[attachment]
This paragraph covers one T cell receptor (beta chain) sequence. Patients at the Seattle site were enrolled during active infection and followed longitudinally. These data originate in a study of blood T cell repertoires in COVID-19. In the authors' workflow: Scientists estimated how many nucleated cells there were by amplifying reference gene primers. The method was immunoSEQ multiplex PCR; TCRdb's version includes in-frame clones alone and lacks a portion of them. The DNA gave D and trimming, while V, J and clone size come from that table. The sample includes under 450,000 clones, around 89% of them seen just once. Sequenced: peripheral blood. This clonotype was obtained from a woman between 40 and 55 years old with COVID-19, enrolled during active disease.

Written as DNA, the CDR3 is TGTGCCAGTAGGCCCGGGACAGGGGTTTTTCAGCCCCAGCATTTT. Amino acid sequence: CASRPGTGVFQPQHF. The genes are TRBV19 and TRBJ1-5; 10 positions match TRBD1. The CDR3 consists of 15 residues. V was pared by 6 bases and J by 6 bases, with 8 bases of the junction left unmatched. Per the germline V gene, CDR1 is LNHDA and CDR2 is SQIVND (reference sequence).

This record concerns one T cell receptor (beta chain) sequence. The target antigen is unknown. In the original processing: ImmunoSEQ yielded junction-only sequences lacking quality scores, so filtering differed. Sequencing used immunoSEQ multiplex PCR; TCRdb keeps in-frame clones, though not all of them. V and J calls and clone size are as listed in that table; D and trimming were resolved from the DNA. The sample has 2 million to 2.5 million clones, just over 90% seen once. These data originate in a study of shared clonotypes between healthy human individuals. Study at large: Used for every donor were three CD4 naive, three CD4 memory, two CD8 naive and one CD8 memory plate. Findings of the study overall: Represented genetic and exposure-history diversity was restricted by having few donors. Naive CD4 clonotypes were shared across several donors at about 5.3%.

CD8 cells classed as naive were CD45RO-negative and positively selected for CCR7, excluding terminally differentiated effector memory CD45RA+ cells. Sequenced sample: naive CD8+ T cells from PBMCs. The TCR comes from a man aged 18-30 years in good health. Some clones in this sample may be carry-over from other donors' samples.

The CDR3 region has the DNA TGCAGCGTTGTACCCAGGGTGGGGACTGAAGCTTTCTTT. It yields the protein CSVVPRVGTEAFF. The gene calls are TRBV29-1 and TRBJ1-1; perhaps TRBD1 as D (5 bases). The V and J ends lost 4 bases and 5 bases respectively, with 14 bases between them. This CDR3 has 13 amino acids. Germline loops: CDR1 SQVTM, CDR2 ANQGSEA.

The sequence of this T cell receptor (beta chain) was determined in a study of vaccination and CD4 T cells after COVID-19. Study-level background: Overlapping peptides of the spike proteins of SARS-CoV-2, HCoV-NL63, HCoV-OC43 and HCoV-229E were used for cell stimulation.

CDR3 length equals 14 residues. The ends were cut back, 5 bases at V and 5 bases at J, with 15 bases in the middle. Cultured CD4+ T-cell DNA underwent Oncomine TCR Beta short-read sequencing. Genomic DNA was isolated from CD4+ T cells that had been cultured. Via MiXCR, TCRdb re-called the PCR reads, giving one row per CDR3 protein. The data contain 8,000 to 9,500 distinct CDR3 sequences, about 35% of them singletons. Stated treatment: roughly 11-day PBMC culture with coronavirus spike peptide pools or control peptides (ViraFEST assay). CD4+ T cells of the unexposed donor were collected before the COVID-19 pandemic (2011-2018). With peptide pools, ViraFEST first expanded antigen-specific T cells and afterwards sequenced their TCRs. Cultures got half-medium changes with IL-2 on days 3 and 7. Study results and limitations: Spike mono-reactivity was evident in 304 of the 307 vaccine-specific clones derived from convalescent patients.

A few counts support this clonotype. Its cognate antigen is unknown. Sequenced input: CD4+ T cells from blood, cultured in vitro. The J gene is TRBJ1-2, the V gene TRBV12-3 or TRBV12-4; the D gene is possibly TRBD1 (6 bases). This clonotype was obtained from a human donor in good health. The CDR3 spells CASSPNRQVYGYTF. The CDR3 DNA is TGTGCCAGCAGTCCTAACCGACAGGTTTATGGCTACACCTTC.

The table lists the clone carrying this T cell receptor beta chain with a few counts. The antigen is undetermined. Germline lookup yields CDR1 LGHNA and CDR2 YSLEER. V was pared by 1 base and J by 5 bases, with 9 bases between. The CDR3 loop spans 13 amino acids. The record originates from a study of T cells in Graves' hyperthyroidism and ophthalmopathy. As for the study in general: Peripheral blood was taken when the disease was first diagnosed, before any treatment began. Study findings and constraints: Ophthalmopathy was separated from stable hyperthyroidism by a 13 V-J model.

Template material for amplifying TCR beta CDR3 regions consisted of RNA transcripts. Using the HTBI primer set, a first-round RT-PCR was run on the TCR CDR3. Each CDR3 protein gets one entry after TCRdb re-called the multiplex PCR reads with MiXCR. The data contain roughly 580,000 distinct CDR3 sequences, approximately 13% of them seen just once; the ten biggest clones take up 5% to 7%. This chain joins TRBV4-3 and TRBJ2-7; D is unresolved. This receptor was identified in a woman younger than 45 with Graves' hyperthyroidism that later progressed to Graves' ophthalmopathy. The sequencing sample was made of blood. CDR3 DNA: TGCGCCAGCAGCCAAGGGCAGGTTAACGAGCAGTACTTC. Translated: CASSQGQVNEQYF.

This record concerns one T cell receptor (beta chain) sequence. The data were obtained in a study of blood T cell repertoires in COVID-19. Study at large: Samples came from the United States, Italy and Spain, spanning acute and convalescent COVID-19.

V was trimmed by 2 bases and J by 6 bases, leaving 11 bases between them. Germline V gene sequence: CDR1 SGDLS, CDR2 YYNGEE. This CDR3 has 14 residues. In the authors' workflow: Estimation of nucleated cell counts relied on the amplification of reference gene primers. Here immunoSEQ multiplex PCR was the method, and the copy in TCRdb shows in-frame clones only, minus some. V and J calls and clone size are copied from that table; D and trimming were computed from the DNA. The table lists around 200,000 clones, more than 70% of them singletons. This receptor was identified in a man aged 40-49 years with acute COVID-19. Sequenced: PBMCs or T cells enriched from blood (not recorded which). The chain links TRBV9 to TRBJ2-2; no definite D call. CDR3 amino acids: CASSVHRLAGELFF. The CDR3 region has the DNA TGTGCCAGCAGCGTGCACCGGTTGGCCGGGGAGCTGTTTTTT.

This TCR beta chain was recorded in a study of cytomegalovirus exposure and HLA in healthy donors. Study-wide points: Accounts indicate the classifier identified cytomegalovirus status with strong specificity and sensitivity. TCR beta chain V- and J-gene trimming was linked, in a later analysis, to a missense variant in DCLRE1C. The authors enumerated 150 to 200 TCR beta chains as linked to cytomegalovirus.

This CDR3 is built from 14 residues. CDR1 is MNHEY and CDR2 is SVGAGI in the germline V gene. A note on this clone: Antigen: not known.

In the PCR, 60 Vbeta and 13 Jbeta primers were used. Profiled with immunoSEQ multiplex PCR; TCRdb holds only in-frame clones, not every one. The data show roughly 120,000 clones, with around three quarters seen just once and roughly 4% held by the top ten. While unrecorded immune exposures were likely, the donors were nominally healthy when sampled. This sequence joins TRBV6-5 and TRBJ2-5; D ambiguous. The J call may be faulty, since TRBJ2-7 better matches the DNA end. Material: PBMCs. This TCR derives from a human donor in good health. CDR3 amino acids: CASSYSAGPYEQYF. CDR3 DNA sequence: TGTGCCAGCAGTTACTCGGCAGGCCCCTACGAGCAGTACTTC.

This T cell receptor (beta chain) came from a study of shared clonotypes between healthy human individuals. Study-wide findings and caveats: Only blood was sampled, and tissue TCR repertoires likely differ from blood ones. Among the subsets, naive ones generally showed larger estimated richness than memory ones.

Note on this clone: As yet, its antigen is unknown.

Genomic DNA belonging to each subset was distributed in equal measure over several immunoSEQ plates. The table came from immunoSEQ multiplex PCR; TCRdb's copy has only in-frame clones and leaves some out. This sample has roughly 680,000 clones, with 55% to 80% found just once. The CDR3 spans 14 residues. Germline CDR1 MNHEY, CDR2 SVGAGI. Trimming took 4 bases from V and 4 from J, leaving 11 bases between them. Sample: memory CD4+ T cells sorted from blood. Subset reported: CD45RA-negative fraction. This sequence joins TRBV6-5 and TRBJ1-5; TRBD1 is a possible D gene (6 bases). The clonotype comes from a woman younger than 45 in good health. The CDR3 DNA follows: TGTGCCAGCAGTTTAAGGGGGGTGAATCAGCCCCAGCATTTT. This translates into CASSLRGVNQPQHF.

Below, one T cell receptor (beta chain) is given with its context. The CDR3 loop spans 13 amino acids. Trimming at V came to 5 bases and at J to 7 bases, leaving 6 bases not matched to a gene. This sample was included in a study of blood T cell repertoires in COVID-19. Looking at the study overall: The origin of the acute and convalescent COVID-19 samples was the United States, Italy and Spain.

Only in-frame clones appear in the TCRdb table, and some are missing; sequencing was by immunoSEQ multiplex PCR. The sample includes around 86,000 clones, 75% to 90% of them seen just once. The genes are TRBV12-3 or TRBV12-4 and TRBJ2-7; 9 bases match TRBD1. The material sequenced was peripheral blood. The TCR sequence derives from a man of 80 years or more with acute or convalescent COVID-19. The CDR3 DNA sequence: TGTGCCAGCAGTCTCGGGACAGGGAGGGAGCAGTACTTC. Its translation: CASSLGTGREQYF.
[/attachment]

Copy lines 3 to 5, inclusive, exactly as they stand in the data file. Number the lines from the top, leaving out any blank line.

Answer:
This record concerns one T cell receptor (beta chain) sequence. The target antigen is unknown. In the original processing: ImmunoSEQ yielded junction-only sequences lacking quality scores, so filtering differed. Sequencing used immunoSEQ multiplex PCR; TCRdb keeps in-frame clones, though not all of them. V and J calls and clone size are as listed in that table; D and trimming were resolved from the DNA. The sample has 2 million to 2.5 million clones, just over 90% seen once. These data originate in a study of shared clonotypes between healthy human individuals. Study at large: Used for every donor were three CD4 naive, three CD4 memory, two CD8 naive and one CD8 memory plate. Findings of the study overall: Represented genetic and exposure-history diversity was restricted by having few donors. Naive CD4 clonotypes were shared across several donors at about 5.3%.

CD8 cells classed as naive were CD45RO-negative and positively selected for CCR7, excluding terminally differentiated effector memory CD45RA+ cells. Sequenced sample: naive CD8+ T cells from PBMCs. The TCR comes from a man aged 18-30 years in good health. Some clones in this sample may be carry-over from other donors' samples.

The CDR3 region has the DNA TGCAGCGTTGTACCCAGGGTGGGGACTGAAGCTTTCTTT. It yields the protein CSVVPRVGTEAFF. The gene calls are TRBV29-1 and TRBJ1-1; perhaps TRBD1 as D (5 bases). The V and J ends lost 4 bases and 5 bases respectively, with 14 bases between them. This CDR3 has 13 amino acids. Germline loops: CDR1 SQVTM, CDR2 ANQGSEA.